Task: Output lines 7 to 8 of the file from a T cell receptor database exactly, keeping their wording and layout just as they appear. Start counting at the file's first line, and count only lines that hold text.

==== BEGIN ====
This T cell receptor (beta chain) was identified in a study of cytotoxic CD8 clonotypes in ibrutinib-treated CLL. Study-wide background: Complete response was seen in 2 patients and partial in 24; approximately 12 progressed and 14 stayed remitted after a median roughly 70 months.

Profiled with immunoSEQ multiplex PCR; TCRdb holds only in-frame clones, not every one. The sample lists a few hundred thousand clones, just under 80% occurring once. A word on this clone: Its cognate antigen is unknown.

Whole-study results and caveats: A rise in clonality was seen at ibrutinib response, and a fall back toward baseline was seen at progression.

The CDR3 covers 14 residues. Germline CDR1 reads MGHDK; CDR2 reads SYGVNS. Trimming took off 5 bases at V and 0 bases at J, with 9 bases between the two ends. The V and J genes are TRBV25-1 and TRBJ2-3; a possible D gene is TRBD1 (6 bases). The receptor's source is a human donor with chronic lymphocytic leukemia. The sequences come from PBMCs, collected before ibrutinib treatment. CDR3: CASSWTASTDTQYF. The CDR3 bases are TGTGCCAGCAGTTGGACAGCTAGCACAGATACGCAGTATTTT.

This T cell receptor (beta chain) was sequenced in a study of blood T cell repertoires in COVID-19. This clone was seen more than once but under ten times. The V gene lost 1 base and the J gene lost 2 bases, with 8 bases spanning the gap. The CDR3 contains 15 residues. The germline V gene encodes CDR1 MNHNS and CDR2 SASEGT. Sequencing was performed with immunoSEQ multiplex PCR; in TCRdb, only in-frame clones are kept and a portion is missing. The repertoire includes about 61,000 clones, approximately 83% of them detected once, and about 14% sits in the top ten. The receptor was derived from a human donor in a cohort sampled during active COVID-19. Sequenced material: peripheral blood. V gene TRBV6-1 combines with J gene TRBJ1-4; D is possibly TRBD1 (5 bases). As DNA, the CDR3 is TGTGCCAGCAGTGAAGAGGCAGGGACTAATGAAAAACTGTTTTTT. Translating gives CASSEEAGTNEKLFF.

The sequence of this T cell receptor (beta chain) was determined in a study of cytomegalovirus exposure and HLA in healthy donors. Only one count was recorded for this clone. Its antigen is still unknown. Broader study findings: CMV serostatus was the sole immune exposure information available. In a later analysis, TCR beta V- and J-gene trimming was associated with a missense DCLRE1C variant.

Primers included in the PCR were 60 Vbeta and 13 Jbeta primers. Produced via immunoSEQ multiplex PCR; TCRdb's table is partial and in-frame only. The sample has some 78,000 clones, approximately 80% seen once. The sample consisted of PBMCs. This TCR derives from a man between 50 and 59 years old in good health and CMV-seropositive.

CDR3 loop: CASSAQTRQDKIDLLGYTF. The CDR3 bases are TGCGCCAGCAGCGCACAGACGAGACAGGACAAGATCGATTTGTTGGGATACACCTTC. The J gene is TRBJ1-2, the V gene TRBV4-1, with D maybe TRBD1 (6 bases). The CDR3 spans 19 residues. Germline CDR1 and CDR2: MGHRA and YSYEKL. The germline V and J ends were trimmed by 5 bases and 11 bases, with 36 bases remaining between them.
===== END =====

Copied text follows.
Primers included in the PCR were 60 Vbeta and 13 Jbeta primers. Produced via immunoSEQ multiplex PCR; TCRdb's table is partial and in-frame only. The sample has some 78,000 clones, approximately 80% seen once. The sample consisted of PBMCs. This TCR derives from a man between 50 and 59 years old in good health and CMV-seropositive.

CDR3 loop: CASSAQTRQDKIDLLGYTF. The CDR3 bases are TGCGCCAGCAGCGCACAGACGAGACAGGACAAGATCGATTTGTTGGGATACACCTTC. The J gene is TRBJ1-2, the V gene TRBV4-1, with D maybe TRBD1 (6 bases). The CDR3 spans 19 residues. Germline CDR1 and CDR2: MGHRA and YSYEKL. The germline V and J ends were trimmed by 5 bases and 11 bases, with 36 bases remaining between them.